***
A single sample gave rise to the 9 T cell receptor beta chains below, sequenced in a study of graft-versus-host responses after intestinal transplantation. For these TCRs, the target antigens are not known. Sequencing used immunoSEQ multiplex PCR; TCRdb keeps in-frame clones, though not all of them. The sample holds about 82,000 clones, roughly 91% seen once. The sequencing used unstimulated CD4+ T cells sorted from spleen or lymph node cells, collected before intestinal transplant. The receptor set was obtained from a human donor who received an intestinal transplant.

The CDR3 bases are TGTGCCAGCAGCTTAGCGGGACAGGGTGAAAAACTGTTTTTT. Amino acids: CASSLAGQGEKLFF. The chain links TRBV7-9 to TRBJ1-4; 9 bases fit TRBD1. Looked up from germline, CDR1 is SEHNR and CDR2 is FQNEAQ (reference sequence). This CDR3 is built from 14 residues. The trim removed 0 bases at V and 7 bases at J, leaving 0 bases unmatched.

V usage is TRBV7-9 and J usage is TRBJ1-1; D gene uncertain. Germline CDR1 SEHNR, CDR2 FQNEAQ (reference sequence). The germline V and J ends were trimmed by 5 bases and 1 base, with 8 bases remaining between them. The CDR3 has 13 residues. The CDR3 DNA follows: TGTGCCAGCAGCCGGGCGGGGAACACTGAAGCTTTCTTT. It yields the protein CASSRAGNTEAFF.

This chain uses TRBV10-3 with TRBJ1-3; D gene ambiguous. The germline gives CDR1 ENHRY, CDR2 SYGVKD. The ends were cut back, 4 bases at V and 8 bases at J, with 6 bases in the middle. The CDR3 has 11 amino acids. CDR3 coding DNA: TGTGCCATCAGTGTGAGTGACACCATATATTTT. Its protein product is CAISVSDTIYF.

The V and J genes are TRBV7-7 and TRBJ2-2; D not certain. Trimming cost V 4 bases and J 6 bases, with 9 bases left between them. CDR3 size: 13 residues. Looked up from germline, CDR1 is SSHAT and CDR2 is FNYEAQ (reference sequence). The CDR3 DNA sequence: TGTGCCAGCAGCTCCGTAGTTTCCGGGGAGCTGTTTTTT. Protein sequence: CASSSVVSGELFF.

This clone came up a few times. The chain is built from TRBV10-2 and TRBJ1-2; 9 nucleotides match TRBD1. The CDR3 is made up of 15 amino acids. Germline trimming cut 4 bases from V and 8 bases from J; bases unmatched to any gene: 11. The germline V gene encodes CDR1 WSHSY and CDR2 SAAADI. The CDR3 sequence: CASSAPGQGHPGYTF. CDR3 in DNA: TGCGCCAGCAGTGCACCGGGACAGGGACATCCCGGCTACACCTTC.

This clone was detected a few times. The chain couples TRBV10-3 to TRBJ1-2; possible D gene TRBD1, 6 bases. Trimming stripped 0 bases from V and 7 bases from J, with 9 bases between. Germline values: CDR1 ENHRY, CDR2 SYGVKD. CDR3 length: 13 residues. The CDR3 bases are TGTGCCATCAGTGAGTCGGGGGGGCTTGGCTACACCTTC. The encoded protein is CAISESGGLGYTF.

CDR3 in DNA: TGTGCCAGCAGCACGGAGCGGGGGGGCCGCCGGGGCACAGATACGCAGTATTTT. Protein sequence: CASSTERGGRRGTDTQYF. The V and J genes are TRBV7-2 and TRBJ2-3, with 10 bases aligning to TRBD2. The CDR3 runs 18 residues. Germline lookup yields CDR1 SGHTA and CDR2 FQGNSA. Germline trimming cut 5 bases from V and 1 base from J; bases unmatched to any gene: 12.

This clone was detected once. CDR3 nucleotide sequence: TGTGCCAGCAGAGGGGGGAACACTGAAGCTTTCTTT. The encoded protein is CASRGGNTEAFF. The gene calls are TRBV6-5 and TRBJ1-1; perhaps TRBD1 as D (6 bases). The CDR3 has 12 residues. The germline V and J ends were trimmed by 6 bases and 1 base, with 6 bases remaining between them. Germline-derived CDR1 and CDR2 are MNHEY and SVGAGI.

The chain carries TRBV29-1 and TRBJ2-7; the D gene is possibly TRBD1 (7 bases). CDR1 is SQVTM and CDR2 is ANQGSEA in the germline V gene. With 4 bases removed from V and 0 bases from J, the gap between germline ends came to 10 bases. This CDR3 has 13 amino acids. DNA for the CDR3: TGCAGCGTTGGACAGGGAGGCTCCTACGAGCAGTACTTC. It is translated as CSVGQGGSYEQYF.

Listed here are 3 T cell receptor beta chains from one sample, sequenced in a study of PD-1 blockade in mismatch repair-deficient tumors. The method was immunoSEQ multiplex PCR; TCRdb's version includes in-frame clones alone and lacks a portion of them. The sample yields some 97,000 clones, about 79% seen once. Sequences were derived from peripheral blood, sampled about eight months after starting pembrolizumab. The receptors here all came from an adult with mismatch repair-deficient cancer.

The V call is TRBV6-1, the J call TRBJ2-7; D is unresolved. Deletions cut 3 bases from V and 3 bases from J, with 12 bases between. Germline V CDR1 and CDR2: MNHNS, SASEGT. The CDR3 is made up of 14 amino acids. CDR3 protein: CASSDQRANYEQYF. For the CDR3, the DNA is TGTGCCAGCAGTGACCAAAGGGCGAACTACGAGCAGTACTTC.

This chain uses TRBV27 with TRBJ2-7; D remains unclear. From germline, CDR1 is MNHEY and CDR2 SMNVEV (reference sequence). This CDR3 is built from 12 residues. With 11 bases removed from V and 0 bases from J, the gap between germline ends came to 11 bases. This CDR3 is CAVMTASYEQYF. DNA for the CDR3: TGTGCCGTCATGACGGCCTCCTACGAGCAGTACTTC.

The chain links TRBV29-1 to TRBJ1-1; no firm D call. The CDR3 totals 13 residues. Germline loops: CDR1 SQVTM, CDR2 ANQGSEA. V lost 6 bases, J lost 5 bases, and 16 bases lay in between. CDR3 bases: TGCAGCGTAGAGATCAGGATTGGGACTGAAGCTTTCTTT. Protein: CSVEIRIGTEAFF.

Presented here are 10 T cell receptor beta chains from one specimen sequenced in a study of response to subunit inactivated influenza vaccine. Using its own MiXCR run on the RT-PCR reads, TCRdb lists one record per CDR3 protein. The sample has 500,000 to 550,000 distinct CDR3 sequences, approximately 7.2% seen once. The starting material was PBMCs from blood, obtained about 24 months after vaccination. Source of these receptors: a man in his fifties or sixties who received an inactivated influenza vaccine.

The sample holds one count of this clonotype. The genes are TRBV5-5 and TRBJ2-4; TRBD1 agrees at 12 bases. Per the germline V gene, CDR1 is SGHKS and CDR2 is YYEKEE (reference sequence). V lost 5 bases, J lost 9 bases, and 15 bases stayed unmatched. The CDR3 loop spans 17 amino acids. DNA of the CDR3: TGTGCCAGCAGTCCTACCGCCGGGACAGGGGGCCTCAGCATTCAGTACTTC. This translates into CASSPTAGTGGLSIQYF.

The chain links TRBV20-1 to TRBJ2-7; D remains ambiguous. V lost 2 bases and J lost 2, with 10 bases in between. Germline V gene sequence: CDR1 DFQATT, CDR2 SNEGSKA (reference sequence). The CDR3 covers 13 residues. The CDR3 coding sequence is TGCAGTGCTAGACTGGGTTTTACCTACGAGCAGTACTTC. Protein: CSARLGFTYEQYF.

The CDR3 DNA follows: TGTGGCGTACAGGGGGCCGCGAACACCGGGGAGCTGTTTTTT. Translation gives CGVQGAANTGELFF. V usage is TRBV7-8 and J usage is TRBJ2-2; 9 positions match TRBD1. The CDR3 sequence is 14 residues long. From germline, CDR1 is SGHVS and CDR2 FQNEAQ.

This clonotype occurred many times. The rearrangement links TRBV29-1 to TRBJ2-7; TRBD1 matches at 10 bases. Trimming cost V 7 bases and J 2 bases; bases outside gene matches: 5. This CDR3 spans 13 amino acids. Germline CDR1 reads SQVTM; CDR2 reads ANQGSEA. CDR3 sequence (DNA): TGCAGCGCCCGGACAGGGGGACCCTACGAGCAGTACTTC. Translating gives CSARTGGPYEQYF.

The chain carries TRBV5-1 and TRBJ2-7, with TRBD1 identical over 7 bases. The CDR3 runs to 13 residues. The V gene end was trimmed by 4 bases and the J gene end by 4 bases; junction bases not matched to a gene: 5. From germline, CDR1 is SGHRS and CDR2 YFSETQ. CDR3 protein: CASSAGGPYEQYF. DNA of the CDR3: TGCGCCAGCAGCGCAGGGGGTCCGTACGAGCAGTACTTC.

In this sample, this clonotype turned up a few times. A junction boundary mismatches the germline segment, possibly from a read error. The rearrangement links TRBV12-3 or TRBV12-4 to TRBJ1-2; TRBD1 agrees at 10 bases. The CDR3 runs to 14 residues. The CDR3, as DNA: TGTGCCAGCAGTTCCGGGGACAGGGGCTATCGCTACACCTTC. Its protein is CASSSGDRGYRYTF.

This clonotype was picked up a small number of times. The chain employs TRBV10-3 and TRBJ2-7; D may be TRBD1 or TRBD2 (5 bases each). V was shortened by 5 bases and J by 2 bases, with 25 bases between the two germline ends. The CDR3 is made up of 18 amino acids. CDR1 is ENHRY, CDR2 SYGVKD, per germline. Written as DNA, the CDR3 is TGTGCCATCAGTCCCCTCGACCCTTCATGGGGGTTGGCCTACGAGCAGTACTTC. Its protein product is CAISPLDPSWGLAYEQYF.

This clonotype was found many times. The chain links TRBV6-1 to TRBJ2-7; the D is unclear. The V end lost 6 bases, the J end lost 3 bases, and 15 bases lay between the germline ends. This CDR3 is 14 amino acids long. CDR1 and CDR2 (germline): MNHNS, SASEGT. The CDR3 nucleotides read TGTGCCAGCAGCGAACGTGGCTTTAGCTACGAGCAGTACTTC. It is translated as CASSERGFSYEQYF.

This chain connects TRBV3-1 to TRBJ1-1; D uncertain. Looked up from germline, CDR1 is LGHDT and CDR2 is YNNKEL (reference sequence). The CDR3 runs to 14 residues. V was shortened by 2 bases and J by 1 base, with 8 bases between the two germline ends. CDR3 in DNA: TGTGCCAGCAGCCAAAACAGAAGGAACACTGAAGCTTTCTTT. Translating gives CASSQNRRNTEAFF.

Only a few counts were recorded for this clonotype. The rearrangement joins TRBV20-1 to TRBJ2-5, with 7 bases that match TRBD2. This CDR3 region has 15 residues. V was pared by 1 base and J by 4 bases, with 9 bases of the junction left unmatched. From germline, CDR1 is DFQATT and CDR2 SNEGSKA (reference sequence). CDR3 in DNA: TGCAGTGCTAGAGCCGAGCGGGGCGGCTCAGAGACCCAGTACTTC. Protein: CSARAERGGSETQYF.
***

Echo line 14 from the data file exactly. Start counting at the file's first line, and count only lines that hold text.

The chain links TRBV29-1 to TRBJ1-1; no firm D call. The CDR3 totals 13 residues. Germline loops: CDR1 SQVTM, CDR2 ANQGSEA. V lost 6 bases, J lost 5 bases, and 16 bases lay in between. CDR3 bases: TGCAGCGTAGAGATCAGGATTGGGACTGAAGCTTTCTTT. Protein: CSVEIRIGTEAFF.